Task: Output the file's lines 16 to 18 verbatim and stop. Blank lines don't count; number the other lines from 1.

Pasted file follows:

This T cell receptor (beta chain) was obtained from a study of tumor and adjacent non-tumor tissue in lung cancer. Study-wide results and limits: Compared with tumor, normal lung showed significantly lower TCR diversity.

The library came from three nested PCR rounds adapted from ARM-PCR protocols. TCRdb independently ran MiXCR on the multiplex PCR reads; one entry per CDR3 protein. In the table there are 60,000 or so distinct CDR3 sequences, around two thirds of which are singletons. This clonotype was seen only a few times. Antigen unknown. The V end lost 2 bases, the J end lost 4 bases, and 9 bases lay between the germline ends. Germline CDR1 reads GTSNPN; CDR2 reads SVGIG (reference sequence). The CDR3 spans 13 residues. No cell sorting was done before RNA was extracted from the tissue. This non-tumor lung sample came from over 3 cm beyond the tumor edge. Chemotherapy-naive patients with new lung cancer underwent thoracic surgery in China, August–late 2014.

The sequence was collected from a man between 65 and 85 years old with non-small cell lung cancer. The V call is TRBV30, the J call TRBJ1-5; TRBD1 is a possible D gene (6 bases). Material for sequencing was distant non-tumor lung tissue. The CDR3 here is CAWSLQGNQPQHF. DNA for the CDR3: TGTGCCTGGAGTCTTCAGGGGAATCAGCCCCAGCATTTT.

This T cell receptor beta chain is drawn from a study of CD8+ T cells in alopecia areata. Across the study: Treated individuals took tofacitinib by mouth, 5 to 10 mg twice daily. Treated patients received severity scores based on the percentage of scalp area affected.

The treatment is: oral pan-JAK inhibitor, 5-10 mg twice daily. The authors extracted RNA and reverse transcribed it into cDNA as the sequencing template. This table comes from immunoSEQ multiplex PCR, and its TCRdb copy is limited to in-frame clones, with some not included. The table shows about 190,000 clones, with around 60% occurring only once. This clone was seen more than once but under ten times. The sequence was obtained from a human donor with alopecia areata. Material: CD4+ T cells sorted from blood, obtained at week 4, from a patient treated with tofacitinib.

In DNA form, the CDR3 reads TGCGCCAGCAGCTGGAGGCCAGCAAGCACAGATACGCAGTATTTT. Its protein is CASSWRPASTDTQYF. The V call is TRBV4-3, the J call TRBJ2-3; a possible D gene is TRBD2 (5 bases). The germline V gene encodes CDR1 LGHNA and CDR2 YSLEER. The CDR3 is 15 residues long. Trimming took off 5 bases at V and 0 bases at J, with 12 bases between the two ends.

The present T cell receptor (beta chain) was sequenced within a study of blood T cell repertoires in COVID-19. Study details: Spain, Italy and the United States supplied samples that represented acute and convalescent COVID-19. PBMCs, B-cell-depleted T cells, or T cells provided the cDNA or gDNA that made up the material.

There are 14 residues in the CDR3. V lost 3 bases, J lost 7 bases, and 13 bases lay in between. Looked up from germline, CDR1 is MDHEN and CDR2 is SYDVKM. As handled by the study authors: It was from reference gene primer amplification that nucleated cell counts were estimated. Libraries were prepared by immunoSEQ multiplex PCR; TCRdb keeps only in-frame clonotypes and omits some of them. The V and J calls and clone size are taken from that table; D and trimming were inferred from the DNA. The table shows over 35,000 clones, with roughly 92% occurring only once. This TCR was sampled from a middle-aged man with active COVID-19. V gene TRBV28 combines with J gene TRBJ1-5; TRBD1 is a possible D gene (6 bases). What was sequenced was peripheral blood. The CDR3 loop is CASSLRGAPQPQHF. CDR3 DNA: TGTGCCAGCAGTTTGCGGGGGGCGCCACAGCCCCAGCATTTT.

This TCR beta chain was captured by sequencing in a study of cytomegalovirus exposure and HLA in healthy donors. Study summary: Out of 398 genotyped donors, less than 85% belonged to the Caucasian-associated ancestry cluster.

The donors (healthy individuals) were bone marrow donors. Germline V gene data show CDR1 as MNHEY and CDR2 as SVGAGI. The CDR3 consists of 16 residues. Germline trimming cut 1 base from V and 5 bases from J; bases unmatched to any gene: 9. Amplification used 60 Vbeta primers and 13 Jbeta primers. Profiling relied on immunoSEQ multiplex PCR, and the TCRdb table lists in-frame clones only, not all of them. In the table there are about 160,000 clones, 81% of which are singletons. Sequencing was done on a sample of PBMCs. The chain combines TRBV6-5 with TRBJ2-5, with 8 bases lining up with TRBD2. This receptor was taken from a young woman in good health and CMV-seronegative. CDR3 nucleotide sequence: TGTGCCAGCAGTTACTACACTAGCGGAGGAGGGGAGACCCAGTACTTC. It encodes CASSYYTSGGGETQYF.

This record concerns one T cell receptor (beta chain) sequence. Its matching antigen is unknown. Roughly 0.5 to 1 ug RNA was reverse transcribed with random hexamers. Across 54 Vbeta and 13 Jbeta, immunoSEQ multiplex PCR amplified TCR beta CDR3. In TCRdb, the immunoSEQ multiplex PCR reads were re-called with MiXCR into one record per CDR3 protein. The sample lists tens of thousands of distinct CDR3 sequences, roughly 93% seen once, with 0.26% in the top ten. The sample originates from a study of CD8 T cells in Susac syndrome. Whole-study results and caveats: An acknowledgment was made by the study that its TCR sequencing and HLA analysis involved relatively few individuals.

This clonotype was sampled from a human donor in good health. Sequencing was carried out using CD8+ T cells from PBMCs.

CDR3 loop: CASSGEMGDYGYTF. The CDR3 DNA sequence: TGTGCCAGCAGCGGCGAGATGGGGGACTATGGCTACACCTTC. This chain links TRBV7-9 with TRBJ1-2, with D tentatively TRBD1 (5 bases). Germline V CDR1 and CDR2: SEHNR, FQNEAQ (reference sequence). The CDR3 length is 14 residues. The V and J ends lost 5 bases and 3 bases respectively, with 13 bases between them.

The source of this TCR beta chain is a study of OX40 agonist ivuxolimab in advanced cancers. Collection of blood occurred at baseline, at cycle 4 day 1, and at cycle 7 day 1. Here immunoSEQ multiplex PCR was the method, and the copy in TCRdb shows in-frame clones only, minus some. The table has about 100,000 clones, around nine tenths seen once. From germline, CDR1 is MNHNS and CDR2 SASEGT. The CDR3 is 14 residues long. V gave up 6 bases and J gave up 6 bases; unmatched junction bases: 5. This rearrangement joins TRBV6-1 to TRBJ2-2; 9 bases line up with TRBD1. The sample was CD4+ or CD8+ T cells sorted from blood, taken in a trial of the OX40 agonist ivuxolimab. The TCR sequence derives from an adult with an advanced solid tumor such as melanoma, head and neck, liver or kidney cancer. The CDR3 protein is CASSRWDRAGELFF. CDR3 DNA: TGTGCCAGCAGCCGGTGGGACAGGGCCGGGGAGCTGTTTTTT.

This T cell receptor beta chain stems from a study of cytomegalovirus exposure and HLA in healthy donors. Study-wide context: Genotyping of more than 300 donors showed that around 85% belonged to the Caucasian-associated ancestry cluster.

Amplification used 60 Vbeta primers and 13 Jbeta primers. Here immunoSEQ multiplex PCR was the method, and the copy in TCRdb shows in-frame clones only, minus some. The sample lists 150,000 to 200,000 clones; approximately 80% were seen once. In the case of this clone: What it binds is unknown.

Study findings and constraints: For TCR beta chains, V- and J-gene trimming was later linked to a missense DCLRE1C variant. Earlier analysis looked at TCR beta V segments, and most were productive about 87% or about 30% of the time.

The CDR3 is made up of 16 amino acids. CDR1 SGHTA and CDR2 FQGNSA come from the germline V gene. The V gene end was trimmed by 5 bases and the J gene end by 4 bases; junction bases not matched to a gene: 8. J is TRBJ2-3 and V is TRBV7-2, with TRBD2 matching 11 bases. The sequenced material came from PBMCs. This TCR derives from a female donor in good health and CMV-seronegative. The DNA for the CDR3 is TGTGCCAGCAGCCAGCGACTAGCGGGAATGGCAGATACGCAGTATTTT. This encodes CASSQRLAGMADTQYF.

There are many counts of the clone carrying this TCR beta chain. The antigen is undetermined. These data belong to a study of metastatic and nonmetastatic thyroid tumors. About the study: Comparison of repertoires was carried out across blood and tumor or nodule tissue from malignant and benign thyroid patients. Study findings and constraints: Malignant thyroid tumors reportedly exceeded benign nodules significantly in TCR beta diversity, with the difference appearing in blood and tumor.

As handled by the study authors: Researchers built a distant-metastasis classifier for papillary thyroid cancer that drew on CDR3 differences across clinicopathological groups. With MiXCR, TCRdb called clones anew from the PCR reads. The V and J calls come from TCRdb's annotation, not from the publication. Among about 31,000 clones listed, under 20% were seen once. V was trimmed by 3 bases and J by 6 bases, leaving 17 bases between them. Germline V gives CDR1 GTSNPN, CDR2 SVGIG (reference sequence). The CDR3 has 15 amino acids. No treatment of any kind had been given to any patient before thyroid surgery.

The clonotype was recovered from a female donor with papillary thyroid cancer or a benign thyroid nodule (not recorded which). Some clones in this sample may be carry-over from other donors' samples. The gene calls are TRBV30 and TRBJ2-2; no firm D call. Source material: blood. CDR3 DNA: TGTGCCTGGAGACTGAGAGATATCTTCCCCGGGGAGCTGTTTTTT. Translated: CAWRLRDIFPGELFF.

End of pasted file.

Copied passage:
Amplification used 60 Vbeta primers and 13 Jbeta primers. Here immunoSEQ multiplex PCR was the method, and the copy in TCRdb shows in-frame clones only, minus some. The sample lists 150,000 to 200,000 clones; approximately 80% were seen once. In the case of this clone: What it binds is unknown.

Study findings and constraints: For TCR beta chains, V- and J-gene trimming was later linked to a missense DCLRE1C variant. Earlier analysis looked at TCR beta V segments, and most were productive about 87% or about 30% of the time.

The CDR3 is made up of 16 amino acids. CDR1 SGHTA and CDR2 FQGNSA come from the germline V gene. The V gene end was trimmed by 5 bases and the J gene end by 4 bases; junction bases not matched to a gene: 8. J is TRBJ2-3 and V is TRBV7-2, with TRBD2 matching 11 bases. The sequenced material came from PBMCs. This TCR derives from a female donor in good health and CMV-seronegative. The DNA for the CDR3 is TGTGCCAGCAGCCAGCGACTAGCGGGAATGGCAGATACGCAGTATTTT. This encodes CASSQRLAGMADTQYF.